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Liquidity Risks

Liquidity risk is the risk that insurance undertakings are unable to conduct their regular business activities in accordance with the defined strategy, or in extreme cases, are unable to settle their financial obligations when they fall due. Major sources of liquidity risk in Sampo Group are market illiquidity risk of investments, non-renewal of insurance policies and refinancing risk of debt. Also the availability and price of refinance and financial derivatives affect the company´s ability to conduct regular business.

Liquidity risk is relatively immaterial in Sampo Group's businesses. The market illiquidity risk is rather limited because a major share of the investment assets are in readily marketable investment-grade securities and in short-term money market instruments.

In P&C insurance, liquidity risk is limited because premiums are collected in advance and large claims payments are usually known a long time before they fall due. In P&C insurance some pressure on the liquidity situation could arise from a large scale of policies not being renewed. It is however highly unlikely that the number of non-renewals could reach such a magnitude that the readily marketable assets will not be sufficient to prevent any illiquidity issues. In life insurance, a large change in surrender rates could influence the liquidity situation. However, only a relatively small part of insurance policies can be surrendered and it is therefore possible to forecast short-term cash flows related to claims payments with a very high accuracy.

Sampo Group has a relatively low amount of financial liabilities and thus the Group's respective refinancing risk is relatively minor.

Sampo Group companies have business relationships with several creditworthy counterparties which mitigates the risk that Sampo Group will not be able to enter into reinsurance or derivative transactions when needed.

In Sampo Group, liquidity risks are managed by the legal entities, which are responsible for liquidity planning. Liquidity risk is monitored based on the expected cash flows resulting from assets, liabilities and other business. At year-end, the liquidity position in each legal entity was in accordance with the internal requirements.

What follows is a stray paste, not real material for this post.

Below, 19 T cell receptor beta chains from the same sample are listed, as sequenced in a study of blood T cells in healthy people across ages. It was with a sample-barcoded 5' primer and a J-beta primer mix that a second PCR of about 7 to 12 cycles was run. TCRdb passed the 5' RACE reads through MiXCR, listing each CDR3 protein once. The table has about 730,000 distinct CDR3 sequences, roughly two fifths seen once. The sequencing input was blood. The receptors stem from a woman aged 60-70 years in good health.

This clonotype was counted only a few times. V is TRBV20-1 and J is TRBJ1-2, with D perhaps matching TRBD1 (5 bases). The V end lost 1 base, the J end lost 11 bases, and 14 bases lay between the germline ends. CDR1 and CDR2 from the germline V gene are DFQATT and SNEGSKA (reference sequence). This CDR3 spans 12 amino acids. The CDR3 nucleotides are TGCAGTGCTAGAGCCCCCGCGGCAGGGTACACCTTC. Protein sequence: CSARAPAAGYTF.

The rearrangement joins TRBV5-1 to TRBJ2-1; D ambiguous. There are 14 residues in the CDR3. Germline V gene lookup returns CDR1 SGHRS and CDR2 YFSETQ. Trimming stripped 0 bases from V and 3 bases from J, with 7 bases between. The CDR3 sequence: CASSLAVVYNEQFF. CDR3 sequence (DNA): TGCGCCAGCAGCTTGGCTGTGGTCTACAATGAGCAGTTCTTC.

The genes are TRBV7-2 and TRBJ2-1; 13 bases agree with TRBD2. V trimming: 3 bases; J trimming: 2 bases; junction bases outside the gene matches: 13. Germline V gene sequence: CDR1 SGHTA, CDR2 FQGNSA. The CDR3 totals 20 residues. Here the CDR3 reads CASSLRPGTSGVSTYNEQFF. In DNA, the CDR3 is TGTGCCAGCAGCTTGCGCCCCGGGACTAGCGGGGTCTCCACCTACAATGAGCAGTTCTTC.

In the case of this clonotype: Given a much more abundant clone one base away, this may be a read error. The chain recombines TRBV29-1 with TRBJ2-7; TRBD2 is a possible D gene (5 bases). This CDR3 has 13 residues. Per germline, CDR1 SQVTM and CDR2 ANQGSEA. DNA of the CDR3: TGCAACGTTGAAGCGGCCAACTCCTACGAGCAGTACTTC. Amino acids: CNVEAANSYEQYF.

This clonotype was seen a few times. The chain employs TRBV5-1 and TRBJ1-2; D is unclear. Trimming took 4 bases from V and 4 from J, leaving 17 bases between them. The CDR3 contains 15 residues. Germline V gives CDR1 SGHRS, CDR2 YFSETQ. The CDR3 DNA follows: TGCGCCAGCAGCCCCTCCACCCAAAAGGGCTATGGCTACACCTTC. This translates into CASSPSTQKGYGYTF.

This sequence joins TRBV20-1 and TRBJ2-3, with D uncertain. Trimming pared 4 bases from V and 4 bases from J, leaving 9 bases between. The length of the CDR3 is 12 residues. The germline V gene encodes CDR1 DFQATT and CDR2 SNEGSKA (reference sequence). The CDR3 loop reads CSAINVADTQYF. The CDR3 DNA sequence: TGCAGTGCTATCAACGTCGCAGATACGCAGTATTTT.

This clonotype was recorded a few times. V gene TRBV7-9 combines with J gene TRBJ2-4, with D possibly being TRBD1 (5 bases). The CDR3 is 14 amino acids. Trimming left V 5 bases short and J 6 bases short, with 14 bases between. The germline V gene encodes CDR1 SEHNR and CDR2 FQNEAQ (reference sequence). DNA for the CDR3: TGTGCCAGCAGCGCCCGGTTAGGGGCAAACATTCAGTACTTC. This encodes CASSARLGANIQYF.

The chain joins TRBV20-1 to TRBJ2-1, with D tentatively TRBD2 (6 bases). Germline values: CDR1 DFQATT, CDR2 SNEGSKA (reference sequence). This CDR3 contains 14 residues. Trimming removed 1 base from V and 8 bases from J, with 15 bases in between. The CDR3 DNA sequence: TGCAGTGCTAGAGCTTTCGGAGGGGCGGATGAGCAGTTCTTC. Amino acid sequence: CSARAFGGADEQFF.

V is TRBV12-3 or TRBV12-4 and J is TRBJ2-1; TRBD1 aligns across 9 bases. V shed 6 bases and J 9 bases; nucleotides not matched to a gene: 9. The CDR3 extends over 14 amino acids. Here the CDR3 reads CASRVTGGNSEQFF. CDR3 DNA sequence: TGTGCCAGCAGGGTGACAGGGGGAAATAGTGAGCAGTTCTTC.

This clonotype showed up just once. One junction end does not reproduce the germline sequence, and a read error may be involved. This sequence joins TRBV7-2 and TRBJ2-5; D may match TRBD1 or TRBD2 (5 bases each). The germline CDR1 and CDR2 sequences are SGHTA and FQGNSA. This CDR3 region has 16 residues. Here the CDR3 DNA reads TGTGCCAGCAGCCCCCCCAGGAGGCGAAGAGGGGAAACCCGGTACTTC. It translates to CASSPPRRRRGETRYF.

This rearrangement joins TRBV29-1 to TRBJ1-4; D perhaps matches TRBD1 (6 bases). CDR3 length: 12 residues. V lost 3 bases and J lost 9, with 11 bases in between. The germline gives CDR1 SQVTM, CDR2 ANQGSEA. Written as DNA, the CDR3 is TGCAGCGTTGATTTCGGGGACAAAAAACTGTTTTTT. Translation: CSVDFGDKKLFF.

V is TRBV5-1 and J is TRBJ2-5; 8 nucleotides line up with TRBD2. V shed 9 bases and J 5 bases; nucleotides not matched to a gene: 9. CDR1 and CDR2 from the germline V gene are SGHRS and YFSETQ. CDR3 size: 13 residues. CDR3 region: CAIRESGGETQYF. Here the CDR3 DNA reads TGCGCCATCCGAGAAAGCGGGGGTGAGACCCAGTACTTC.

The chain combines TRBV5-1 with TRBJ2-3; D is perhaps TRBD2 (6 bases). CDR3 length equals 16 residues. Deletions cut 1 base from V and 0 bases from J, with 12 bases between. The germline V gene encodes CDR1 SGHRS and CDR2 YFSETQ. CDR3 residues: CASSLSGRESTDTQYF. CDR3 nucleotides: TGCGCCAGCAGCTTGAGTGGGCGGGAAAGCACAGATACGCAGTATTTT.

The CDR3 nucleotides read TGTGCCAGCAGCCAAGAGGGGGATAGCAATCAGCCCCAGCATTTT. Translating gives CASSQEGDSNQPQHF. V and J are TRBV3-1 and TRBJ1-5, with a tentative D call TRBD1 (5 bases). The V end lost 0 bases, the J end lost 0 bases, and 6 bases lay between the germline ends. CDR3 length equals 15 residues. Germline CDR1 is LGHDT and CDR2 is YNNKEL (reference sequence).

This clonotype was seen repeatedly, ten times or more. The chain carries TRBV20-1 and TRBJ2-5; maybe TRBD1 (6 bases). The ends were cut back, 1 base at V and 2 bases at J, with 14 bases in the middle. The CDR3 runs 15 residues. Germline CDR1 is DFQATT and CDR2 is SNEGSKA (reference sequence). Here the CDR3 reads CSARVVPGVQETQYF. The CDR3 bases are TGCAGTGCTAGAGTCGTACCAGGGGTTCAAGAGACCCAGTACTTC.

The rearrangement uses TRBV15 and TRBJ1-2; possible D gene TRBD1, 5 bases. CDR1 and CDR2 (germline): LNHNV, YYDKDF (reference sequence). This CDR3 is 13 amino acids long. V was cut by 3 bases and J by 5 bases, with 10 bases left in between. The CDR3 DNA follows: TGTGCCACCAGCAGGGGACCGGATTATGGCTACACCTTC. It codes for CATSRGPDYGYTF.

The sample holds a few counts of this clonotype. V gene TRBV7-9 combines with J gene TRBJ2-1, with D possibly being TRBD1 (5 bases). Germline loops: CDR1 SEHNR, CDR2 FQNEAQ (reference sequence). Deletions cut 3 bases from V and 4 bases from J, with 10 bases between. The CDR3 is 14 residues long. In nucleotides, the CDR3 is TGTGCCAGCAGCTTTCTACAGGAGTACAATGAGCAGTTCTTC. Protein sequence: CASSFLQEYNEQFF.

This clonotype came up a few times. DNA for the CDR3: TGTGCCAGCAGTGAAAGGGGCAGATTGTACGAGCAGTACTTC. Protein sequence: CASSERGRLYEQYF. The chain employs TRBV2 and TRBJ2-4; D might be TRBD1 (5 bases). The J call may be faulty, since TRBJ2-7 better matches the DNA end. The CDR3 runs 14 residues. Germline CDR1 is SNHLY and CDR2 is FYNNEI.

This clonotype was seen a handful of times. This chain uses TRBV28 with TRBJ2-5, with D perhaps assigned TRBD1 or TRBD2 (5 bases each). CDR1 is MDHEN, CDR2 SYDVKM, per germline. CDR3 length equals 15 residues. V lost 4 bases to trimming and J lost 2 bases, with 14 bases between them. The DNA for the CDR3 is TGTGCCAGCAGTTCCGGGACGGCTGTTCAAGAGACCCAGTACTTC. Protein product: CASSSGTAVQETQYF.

The maturities of technical provisions and financial assets and liabilities are presented in table "Cash flows according to contractual maturity, P&C insurance, Life insurance and Holding, 31 Dec 2010". The table shows the financing requirements resulting from expected cash inflows and outflows arising from financial assets and liabilities as well as technical provisions.

Cash flows according to contractual maturity, P&C insurance, Life insurance and Holding, 31 Dec 2010

  Carrying amount total Cash flows
EURm

 

Carrying amount total

Carrying amount without contractual maturity

Carrying amount with contractual maturity

2011 2012
2013
2014
2015
2016-2025
2026-

P&C insurance

 

                 

Financial assets

12,781

2,126

10,655

1,762

1,940

2,033

2,438

1,583

989 31

of which interest rate swaps

70
70 4 3 0 0 0 1

Financial liabilities

1,033

0

1,033

-228 -13 -78 -7 -157

of which interest rate swaps

0
Net technical provisions

8,829

8,829

-2,739

-855 -623 -514 -445 −2,609

−1,995

                     
Life insurance
                   
Financial assets

5,902

2,357

3,545

1,178

466 562 727 249 589 159

of which interest rate swaps

32 0 32 26 7 4 0 0 0 0
Financial liabilities
193 0 193 -30 -5 -105 0 0 0 0

of which interest rate swaps

0
0 0 0 0 0 0 0 0 0
Net technical provisions

4,262

4,262

-566 -490 -444 -409 -375

-2,585

-2,161

                     
Holding
                   
Financial assets 803 36 767 583 34 106 1 16 0 0

of which interest rate swaps

36 0 36 28 28 0 0 0 0 0
Financial liabilities

1,741

0

1,741

-853 -817 -6 -153 -25 0 0

of which interest rate swaps

0 0 0 0 0 0 0 0 0

In the table, financial assets and liabilities are divided into contracts that have an exact contractual maturity profile, and other contracts. Only the carrying amount is shown for the other contracts. In addition, the table shows expected cash flows for net technical provisions, which by nature, are associated with a certain degree of uncertainty.

In the investment assets of life insurance, the investments of the Baltic subsidiary are included in the carrying amount but excluded from the cash flows.

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